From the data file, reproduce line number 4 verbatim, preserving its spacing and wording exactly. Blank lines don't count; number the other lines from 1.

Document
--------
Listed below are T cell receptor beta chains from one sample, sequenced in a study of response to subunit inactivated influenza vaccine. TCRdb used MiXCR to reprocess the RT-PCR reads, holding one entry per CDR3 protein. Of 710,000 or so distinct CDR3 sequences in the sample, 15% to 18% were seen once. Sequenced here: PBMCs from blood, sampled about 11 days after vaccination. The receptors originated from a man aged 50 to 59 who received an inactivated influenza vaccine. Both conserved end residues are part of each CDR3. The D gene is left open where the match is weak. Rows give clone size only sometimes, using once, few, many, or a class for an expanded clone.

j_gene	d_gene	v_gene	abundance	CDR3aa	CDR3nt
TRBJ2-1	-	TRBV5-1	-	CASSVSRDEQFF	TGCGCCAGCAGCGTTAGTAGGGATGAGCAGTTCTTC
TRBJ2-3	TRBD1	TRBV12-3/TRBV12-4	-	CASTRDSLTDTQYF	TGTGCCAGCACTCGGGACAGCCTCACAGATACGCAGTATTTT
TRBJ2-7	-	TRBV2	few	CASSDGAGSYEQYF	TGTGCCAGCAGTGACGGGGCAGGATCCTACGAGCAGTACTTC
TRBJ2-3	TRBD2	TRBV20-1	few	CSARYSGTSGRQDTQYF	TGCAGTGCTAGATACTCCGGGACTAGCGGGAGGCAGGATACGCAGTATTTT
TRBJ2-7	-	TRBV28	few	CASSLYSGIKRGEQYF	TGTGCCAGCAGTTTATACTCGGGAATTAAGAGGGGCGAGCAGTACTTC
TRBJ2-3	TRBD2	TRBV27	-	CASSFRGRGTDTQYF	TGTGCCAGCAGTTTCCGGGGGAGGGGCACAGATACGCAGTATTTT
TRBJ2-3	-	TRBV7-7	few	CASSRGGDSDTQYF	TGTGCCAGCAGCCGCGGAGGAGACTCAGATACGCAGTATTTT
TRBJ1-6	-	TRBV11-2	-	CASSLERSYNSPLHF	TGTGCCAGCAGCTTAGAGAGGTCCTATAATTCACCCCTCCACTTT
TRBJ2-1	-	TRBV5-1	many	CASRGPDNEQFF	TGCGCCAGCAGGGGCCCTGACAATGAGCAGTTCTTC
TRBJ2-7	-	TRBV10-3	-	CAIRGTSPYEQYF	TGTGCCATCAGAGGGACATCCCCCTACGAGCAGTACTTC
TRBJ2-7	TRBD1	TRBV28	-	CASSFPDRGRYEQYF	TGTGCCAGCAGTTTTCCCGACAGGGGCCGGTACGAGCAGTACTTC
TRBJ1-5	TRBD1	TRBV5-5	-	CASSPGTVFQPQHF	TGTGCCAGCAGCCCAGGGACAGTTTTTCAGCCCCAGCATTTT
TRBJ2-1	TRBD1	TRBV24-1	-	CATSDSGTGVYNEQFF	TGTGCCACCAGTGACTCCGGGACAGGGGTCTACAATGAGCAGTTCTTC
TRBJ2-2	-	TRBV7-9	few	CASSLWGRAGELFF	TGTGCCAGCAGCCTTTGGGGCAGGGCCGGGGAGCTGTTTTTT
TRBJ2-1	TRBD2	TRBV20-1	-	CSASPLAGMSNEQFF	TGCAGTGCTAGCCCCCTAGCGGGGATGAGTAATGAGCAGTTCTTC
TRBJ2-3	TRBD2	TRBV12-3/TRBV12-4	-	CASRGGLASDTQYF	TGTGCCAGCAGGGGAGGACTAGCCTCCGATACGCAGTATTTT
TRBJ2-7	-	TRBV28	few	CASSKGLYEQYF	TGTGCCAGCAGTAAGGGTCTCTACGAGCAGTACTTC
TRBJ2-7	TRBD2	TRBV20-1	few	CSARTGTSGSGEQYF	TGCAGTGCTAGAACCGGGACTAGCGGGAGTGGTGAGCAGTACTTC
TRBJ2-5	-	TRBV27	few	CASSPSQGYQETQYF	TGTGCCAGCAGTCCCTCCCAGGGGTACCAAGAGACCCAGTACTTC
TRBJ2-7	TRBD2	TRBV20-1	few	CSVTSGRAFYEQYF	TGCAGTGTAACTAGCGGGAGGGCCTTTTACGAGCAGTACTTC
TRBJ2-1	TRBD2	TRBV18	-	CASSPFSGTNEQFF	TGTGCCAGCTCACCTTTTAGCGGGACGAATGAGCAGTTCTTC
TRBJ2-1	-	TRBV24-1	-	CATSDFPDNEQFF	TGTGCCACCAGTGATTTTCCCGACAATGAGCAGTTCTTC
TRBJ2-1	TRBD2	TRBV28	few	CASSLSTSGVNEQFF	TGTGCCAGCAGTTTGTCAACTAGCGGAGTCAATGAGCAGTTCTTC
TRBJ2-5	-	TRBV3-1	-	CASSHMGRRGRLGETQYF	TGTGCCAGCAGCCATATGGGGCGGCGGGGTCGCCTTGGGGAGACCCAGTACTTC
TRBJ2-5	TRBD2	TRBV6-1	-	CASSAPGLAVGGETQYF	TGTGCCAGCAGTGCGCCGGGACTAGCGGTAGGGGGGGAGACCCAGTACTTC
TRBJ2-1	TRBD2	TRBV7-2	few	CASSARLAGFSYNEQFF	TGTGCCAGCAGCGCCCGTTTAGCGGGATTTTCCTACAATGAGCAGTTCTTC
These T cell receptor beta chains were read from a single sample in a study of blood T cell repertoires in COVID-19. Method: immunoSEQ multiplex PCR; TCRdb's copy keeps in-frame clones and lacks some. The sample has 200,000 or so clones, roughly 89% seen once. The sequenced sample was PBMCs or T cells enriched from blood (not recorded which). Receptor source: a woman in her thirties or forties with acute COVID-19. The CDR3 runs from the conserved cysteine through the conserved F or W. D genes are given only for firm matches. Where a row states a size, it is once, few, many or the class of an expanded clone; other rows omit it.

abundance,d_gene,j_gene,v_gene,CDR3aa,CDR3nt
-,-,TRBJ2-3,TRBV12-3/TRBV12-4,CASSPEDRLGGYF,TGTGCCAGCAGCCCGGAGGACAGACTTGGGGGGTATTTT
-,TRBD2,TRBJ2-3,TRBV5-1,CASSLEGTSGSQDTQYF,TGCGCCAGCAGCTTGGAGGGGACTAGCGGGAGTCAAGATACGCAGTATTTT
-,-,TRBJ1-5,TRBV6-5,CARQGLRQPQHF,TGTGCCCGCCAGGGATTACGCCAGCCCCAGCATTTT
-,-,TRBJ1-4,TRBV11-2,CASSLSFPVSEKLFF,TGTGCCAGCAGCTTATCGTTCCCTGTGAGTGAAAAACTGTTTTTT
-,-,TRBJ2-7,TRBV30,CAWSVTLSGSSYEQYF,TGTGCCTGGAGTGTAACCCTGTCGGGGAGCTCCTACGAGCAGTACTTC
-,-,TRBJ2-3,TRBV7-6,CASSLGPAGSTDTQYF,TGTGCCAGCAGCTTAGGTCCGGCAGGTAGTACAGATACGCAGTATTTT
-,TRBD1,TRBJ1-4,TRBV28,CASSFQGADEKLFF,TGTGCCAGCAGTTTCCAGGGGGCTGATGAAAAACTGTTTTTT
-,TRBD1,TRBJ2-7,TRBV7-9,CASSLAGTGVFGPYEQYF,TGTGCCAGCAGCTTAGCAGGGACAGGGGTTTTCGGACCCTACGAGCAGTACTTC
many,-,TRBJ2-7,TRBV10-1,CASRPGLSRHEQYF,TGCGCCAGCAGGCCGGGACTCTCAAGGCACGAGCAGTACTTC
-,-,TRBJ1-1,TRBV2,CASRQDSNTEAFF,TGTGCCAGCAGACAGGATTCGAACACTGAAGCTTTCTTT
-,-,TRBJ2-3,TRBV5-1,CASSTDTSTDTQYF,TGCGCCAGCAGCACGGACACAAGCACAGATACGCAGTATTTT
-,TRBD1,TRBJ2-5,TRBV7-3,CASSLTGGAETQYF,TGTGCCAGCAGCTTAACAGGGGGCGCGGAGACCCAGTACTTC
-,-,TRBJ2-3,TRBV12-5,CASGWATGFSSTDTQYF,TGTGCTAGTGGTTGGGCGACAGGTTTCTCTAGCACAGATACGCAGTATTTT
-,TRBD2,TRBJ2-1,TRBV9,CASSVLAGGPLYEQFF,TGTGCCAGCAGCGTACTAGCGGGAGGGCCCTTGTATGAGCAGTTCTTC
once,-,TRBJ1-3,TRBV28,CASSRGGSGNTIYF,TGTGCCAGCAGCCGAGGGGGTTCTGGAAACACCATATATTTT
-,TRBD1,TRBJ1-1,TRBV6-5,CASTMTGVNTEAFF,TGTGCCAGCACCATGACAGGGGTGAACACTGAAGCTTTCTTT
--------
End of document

TRBJ2-3	TRBD1	TRBV12-3/TRBV12-4	-	CASTRDSLTDTQYF	TGTGCCAGCACTCGGGACAGCCTCACAGATACGCAGTATTTT